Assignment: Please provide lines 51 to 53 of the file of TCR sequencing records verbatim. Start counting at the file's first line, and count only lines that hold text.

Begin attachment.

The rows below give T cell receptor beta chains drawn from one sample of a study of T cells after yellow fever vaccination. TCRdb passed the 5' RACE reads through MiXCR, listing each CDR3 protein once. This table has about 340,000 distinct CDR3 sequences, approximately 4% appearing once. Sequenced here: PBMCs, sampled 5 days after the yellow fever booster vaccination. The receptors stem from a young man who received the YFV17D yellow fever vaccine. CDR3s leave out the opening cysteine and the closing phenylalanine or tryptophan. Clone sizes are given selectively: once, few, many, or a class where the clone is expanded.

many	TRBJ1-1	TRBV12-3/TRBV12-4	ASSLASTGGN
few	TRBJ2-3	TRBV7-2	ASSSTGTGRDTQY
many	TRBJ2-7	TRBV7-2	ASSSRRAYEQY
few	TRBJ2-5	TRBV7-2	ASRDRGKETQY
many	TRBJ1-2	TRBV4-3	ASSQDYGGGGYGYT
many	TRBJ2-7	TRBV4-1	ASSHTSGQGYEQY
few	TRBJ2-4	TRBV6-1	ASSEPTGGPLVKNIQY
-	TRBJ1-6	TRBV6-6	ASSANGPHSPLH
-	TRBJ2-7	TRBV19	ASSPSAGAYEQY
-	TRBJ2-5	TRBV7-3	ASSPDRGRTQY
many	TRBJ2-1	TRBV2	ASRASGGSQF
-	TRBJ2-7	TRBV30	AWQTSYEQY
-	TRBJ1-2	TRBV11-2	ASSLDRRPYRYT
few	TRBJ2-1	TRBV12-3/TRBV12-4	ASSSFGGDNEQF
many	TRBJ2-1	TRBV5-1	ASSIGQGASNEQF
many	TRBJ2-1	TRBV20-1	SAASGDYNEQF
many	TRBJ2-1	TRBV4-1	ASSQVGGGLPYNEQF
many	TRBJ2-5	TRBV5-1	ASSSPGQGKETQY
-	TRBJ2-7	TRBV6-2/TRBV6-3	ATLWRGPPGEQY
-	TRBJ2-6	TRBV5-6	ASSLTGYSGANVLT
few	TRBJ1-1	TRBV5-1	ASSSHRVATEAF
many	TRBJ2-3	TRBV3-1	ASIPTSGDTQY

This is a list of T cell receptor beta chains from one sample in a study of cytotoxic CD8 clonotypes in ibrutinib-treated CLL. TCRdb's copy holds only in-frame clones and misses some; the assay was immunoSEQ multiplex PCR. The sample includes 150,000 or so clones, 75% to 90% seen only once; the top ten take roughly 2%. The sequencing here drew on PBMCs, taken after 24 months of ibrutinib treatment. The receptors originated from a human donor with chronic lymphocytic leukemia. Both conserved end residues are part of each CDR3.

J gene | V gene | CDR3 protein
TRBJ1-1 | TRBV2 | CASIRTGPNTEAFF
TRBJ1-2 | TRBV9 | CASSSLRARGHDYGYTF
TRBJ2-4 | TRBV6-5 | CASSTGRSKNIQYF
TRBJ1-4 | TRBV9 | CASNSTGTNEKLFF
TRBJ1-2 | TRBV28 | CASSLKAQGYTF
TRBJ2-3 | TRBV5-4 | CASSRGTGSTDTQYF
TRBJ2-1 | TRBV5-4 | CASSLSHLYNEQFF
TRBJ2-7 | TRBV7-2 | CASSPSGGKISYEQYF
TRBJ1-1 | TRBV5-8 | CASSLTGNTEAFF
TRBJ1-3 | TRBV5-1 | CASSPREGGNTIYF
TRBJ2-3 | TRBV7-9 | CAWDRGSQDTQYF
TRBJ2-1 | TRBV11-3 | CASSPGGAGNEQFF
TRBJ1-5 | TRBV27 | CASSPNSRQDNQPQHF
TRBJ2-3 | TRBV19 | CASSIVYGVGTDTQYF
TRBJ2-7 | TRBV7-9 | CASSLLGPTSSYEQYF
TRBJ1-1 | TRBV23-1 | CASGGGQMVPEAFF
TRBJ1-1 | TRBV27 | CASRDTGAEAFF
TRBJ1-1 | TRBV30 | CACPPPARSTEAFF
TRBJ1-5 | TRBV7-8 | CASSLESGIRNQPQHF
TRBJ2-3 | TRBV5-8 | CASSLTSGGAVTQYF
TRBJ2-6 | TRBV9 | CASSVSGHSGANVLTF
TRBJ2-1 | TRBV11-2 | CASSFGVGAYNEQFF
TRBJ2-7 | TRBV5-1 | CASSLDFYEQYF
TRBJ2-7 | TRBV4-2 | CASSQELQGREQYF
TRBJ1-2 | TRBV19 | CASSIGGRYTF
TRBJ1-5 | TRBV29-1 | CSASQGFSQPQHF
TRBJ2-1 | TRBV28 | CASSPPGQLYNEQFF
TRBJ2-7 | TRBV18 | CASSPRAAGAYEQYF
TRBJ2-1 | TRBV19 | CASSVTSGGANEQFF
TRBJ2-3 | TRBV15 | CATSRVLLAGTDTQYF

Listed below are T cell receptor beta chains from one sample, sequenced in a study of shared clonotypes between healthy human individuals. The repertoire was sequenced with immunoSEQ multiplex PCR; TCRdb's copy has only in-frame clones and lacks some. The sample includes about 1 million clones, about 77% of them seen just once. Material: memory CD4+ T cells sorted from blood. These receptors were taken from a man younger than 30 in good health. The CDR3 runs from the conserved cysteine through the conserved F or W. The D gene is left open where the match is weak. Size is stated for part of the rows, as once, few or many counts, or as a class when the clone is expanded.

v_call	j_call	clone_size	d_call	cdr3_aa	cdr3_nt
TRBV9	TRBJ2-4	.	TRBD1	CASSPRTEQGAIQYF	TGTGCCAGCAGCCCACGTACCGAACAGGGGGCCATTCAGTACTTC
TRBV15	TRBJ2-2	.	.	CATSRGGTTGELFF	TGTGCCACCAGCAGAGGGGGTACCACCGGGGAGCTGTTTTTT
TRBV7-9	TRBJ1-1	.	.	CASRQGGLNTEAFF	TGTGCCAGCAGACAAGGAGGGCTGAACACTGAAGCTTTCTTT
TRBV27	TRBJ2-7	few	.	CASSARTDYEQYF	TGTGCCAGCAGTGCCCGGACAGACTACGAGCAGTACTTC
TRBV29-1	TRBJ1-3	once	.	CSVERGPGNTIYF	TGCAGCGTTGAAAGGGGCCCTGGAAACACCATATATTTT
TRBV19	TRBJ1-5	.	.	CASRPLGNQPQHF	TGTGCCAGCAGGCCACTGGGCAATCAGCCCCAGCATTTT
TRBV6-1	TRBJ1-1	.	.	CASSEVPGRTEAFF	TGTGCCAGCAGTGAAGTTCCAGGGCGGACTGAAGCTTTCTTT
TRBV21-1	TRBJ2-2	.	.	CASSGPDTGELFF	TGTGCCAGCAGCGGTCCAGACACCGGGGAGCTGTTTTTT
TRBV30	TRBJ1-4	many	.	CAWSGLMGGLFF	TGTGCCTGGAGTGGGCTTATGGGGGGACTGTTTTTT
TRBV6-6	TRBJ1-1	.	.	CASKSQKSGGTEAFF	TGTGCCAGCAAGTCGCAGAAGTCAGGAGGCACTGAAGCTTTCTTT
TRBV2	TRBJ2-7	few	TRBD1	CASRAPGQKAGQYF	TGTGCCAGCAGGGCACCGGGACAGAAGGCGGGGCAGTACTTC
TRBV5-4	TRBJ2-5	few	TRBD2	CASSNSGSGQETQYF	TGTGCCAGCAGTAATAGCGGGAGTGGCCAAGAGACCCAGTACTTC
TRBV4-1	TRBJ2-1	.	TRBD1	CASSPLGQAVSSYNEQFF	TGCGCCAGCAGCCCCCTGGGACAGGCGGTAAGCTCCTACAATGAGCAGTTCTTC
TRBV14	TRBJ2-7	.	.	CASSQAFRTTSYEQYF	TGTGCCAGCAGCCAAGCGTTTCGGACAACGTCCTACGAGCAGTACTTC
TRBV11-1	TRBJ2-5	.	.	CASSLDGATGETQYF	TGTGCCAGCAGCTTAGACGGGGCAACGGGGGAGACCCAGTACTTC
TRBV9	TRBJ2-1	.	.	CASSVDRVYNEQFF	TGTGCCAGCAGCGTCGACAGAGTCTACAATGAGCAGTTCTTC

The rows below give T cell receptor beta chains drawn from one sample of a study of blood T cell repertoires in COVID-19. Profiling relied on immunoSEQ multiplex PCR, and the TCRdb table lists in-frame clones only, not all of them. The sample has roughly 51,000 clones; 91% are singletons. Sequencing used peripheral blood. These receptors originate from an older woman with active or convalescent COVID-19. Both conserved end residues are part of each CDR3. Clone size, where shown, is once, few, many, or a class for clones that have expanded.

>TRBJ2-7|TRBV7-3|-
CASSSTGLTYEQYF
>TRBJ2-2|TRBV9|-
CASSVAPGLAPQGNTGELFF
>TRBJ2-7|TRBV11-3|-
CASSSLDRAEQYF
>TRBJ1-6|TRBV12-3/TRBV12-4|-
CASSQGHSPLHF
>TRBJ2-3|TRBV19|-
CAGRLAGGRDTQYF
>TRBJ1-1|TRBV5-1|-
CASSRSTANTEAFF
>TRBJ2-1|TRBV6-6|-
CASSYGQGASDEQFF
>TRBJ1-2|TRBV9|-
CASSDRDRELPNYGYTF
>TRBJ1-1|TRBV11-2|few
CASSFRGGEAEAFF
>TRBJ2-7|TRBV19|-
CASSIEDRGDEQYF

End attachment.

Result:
TRBJ1-5 | TRBV29-1 | CSASQGFSQPQHF
TRBJ2-1 | TRBV28 | CASSPPGQLYNEQFF
TRBJ2-7 | TRBV18 | CASSPRAAGAYEQYF